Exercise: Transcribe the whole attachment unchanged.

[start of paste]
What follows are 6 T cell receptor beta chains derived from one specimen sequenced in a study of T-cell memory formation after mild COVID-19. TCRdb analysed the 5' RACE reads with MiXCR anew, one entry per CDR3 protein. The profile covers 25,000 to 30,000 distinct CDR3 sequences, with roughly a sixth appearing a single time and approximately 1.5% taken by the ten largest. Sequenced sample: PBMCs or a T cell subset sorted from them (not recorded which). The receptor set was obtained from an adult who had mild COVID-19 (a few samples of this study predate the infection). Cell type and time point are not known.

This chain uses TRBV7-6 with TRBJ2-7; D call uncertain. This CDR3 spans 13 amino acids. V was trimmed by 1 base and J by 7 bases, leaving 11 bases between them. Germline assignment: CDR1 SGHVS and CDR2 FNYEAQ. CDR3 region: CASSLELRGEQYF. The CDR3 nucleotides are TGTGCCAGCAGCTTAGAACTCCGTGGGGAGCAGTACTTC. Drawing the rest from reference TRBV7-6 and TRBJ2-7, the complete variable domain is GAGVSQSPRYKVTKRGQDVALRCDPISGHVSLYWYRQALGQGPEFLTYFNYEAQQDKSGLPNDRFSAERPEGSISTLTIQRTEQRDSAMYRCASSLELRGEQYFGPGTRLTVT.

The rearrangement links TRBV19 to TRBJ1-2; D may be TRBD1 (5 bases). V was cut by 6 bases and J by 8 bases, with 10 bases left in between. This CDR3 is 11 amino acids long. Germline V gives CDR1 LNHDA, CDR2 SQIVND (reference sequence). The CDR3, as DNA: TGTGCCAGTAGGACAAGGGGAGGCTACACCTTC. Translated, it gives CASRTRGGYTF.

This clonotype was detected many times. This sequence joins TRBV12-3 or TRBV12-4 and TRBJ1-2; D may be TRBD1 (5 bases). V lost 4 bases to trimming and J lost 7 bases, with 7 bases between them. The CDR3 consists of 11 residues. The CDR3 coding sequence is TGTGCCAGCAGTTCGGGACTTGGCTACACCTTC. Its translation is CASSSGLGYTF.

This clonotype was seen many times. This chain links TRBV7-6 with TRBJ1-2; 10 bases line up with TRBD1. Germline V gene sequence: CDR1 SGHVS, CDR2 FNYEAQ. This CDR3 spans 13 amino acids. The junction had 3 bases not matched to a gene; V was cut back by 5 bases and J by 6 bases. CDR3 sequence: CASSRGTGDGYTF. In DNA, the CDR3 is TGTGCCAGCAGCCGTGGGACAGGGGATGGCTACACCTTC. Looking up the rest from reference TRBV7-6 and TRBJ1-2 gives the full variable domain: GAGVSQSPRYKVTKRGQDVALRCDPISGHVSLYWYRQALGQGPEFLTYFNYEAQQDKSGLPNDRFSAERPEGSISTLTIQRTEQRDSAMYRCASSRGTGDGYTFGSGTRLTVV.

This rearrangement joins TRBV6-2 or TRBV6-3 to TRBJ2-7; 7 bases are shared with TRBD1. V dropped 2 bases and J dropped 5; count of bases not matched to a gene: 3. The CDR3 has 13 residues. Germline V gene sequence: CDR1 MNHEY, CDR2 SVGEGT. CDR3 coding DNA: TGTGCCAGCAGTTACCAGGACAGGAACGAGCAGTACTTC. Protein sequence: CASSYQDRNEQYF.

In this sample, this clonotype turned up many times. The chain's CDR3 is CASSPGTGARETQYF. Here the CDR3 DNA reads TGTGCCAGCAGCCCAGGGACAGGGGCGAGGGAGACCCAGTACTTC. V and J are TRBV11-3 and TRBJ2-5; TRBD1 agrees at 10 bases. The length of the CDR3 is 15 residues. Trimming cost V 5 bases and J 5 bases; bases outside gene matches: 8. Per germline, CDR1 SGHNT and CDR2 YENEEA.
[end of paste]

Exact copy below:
What follows are 6 T cell receptor beta chains derived from one specimen sequenced in a study of T-cell memory formation after mild COVID-19. TCRdb analysed the 5' RACE reads with MiXCR anew, one entry per CDR3 protein. The profile covers 25,000 to 30,000 distinct CDR3 sequences, with roughly a sixth appearing a single time and approximately 1.5% taken by the ten largest. Sequenced sample: PBMCs or a T cell subset sorted from them (not recorded which). The receptor set was obtained from an adult who had mild COVID-19 (a few samples of this study predate the infection). Cell type and time point are not known.

This chain uses TRBV7-6 with TRBJ2-7; D call uncertain. This CDR3 spans 13 amino acids. V was trimmed by 1 base and J by 7 bases, leaving 11 bases between them. Germline assignment: CDR1 SGHVS and CDR2 FNYEAQ. CDR3 region: CASSLELRGEQYF. The CDR3 nucleotides are TGTGCCAGCAGCTTAGAACTCCGTGGGGAGCAGTACTTC. Drawing the rest from reference TRBV7-6 and TRBJ2-7, the complete variable domain is GAGVSQSPRYKVTKRGQDVALRCDPISGHVSLYWYRQALGQGPEFLTYFNYEAQQDKSGLPNDRFSAERPEGSISTLTIQRTEQRDSAMYRCASSLELRGEQYFGPGTRLTVT.

The rearrangement links TRBV19 to TRBJ1-2; D may be TRBD1 (5 bases). V was cut by 6 bases and J by 8 bases, with 10 bases left in between. This CDR3 is 11 amino acids long. Germline V gives CDR1 LNHDA, CDR2 SQIVND (reference sequence). The CDR3, as DNA: TGTGCCAGTAGGACAAGGGGAGGCTACACCTTC. Translated, it gives CASRTRGGYTF.

This clonotype was detected many times. This sequence joins TRBV12-3 or TRBV12-4 and TRBJ1-2; D may be TRBD1 (5 bases). V lost 4 bases to trimming and J lost 7 bases, with 7 bases between them. The CDR3 consists of 11 residues. The CDR3 coding sequence is TGTGCCAGCAGTTCGGGACTTGGCTACACCTTC. Its translation is CASSSGLGYTF.

This clonotype was seen many times. This chain links TRBV7-6 with TRBJ1-2; 10 bases line up with TRBD1. Germline V gene sequence: CDR1 SGHVS, CDR2 FNYEAQ. This CDR3 spans 13 amino acids. The junction had 3 bases not matched to a gene; V was cut back by 5 bases and J by 6 bases. CDR3 sequence: CASSRGTGDGYTF. In DNA, the CDR3 is TGTGCCAGCAGCCGTGGGACAGGGGATGGCTACACCTTC. Looking up the rest from reference TRBV7-6 and TRBJ1-2 gives the full variable domain: GAGVSQSPRYKVTKRGQDVALRCDPISGHVSLYWYRQALGQGPEFLTYFNYEAQQDKSGLPNDRFSAERPEGSISTLTIQRTEQRDSAMYRCASSRGTGDGYTFGSGTRLTVV.

This rearrangement joins TRBV6-2 or TRBV6-3 to TRBJ2-7; 7 bases are shared with TRBD1. V dropped 2 bases and J dropped 5; count of bases not matched to a gene: 3. The CDR3 has 13 residues. Germline V gene sequence: CDR1 MNHEY, CDR2 SVGEGT. CDR3 coding DNA: TGTGCCAGCAGTTACCAGGACAGGAACGAGCAGTACTTC. Protein sequence: CASSYQDRNEQYF.

In this sample, this clonotype turned up many times. The chain's CDR3 is CASSPGTGARETQYF. Here the CDR3 DNA reads TGTGCCAGCAGCCCAGGGACAGGGGCGAGGGAGACCCAGTACTTC. V and J are TRBV11-3 and TRBJ2-5; TRBD1 agrees at 10 bases. The length of the CDR3 is 15 residues. Trimming cost V 5 bases and J 5 bases; bases outside gene matches: 8. Per germline, CDR1 SGHNT and CDR2 YENEEA.